And never called me “mother”!
When I went out this afternoon for my walk, I noticed that Victor Hugo, the Channel Islands ferry boat, has disappeared again. Gone on its travels, probably.
According to the fleet radar, she left at 08:12 and arrived in St Helier at 10:20, which is pretty quick going. And there she sits even as we speak. She doesn’t seem to be in any rush to come back home again.
Here’s hoping that the ferry service starts up again soon.
Something else that is gone! And never called me “mother” either is a certain letter.
This afternoon I have just heaved a rather large shark into the swimming pool by sending a letter of 1573 words to the Hospital’s Director of Medical Services.
Both Liz and Alison, to whom I showed it before I sent it, told me that they reckoned that it was too long. But you know me – never write 100 words when 1000 will do the job just as well.
If the past is anything to go by, which it usually is, the net result of my letter will be “nothing at all” but one can live in hope, even if I end up dying in despair. Some things need to be said, some points need to be underlined and (more importantly) the hospital needs to know in precise detail exactly how I feel.
What they do then is their own affair of course, but at least I’ve done all that I can and I can’t really do any more, much as I would like to. We’ll just sit back and see what happens now. It’s in the lap of the Gods.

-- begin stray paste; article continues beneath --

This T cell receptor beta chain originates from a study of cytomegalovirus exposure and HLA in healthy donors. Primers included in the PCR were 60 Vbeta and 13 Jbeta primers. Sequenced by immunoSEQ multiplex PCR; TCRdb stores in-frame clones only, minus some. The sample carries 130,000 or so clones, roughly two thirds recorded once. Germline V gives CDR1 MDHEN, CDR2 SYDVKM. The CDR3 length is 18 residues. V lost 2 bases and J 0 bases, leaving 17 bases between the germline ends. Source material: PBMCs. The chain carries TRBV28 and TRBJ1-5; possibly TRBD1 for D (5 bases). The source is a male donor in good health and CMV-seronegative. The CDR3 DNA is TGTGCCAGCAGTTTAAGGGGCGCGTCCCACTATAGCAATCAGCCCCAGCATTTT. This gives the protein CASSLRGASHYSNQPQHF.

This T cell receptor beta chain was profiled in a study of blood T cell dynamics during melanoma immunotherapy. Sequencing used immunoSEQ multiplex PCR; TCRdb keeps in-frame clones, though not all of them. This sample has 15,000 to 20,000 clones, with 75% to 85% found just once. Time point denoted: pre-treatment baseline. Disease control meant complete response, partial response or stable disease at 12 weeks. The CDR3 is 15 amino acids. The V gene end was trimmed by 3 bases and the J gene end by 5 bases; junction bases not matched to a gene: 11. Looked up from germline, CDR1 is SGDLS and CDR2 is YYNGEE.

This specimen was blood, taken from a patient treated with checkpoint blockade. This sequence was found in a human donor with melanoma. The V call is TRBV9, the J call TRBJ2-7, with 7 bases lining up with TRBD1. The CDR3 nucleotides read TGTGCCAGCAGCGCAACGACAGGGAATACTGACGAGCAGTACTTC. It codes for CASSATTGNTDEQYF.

But it goes to show the value of keeping a blog, and an indexable, searchable one too because although it took up a lot of time, I could come up with dates, places and resumés of conversations. And it’s that kind of thing that can kill any argument stone-dead before it even starts.
So retournons à nos moutons as they say around here, the alarm going off found me dictating into the dictaphone. So yes, I must have gone off on some travels at some point. And that’s despite a night that was later than it ought to have been.
After the medication I went and had a shower and, because I’m feeling under par due no doubt to having had the ‘flu for Christmas, I cut my hair.
Having dealt wit that I came back in here and, managing to avoid falling asleep, I transcribed the dictaphone notes from last night. I’d gone to the library to look at a book. The Reference Library was extremely untidy. I was searching through the shelves looking for this particular book and laying down one or two others that I might need when one of the workers came past. It was one of the bad-tempered ones and she was saying that the place looked so untidy. She said “get it tidied” to me and presumably one or two other people, members of the public, so I said a few words to her and she said a few words to me and wandered off. In the end what we did was to start to pick up the loose books lying around and stuffing them in the shelves any old how. Of course in libraries there’s a certain order and a certain position to respect, particularly with reference books so we thought that that would give then ten times more work to do when they come to sort it out. A group of us began to talk about this and said how bad it was here. One of them asked me if I’d like to go to the library at Rennes, a young girl, quite nice. I wasn’t sure at first. One of the other people there had been to the library at Rennes with her. She said that she had some spare tickets still so in the end I agreed that I’d go with her. I don’t know why I needed too much persuading to do something with a young girl. The subject came round to religion. I said that I didn’t have a religion which scandalised them so I told them the joke about me walking by a church and God sending down a thunderbolt which they thought was extremely funny.
Telling jokes again in a dream again?